The White Sands Radar Facility was named the 2014 Air Combat Command D. Ray Hardin Air Traffic Control Facility of the Year.
“This is the culmination of a year of absolutely outstanding work by the individuals who execute the mission every day in an extremely complex environment for a CONUS base. This recognition is well justified,” said WSMR Assistant Chief Controller Senior Master Sgt. Jason Thaggard.
The Major Command level award is presented annually at the unit level by the Air Combat Command Headquarters at Langley Air Force Base. There were several units who submitted their applications this year, including Nellis Air Force Base, which hosts the largest air training exercise in the Air Force.
In order to apply for the award, Thaggard and his team compiled the facility’s most significant accomplishments for the 2014 calendar year.
“We forwarded the information up and it turned out in our favor this year,” Thaggard said.
The list of accomplishments included controlling over 30,000 aircraft operations that were comprised of multiple aircraft types from the new-to-Holloman F-16s to Remotely Piloted Aircrafts. The team also supported various projects both from WSMR and out at Holloman Air Force Base. A U. S. Joint Staff sponsored event known as Bold Quest 14.2 also provided a series of missions for the facility last year.
“Changes, needs and missions drove us a lot last year,” said WSMR Assistant Chief Controller Dave Doan.
Along with the series of missions and projects, what helped the team stand out was the development of a new Military Operations Area Control position. These types of developments are not common in these types of facilities. The new position, more affectionately known as Smokey, was created to alleviate the workload of other controllers. Smokey controls the military operation area that operates in airspace above WSMR. Thaggard said the new position benefits training missions out at Holloman.
“What stands out with a radar facility is things are always changing; new rockets, new missiles. Every quarter, every bi-annual we have to develop new procedures. Everything always changes. The caveat is really unique for WSMR,” Doan said.
Though the team has an extensive list of accomplishments, Thaggard said Cherokee is their claim to fame. Cherokee allows them to provide airspace monitoring and restriction control for test and Research and Development missions in the skies above WSMR.
“We’re one of a few ACC bases that have restricted air space. Having all of the missions and developmental research here makes it unique,” said. Staff Sgt. Joseph Jordan, Air Traffic Control Watch Supervisor.
Jordan has been working in his capacity at WSMR for eight months and for the Air Force for five years. He said the award is a great example of the type of leadership the team has. He attributes the success to the “homegrown controllers,” who bring in an extensive amount of experience to the team.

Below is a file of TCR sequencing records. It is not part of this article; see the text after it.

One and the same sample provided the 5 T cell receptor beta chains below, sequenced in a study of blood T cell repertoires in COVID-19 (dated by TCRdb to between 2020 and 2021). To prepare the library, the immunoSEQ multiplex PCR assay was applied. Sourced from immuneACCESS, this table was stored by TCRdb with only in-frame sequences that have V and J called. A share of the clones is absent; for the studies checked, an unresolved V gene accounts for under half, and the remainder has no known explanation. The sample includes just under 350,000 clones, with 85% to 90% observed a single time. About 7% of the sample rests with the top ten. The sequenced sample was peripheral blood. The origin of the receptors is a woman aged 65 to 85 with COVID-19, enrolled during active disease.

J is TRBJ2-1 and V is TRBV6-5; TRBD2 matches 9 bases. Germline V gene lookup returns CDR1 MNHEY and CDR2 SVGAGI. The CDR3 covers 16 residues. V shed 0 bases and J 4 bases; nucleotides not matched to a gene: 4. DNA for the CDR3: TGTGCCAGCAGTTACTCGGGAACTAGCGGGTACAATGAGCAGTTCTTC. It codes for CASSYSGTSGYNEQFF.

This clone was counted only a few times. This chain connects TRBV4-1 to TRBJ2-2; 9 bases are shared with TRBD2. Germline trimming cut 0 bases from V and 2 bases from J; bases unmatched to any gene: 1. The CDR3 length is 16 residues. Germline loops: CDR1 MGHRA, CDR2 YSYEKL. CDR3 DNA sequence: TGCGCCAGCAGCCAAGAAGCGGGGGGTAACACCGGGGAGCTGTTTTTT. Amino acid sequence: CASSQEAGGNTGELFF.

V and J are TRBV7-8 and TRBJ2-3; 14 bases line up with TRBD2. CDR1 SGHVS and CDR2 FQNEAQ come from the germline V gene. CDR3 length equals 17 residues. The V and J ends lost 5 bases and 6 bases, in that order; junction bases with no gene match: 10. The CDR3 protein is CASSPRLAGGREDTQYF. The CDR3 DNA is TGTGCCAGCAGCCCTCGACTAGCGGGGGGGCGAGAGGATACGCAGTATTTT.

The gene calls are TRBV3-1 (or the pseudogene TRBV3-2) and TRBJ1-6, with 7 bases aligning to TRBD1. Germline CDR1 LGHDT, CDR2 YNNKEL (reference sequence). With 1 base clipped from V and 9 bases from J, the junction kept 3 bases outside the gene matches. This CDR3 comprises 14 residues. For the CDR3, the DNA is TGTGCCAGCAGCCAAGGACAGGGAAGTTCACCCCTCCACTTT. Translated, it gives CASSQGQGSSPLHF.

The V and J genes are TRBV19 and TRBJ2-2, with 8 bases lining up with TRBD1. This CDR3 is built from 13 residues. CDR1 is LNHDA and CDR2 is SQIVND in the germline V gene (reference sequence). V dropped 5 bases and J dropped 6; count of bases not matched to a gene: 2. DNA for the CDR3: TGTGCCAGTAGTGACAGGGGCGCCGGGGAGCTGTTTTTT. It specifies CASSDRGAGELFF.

“I think it’s a great achievement for the entire facility and it shows the hard work and dedication the entire facility has put on,” he said.
Tech. Sgt. Jerome Cole, NCOIC of Training and Standardization, has been at WSMR for two and a half years and said he has only experienced winning an award at this level once more in his 12 year career in the Air Force.
“It feels good to get the recognition. A lot of our controllers haven’t experienced anything like that. It feels good to have them know that their work is being noticed,” Cole said. “It feels good to be a part of a mission this size with all of the complex missions we have.”
Thaggard said he believes this is the first time the facility has been recognized in such a capacity. The facility is run by 62 Air Traffic Controllers, 54 Active Duty Airmen from the Air Force’s Air Combat Command, 49th Wing, 49th Operations Support Squadron at Holloman Air Force Base, and eight DoD civilians.
“DoD civilians are a large part of this award. Our civilians don’t move as often as we do. They really contribute in regards to continuity. They really are the backbone of the facility,” Thaggard said. “We rely heavily on the civilian workforce, it’s 50/50.”
On top of the various missions, Thaggard said they also trained almost a dozen brand new air traffic controllers.
“While pilots are learning to fly, the people at the other end of the radio are also learning to do their job as well. Our NCO core here provides the majority of our oversight for the development of our young enlisted controllers,” he said.
The award now makes them eligible to compete at the Air Force level. Results for the award should be in by spring.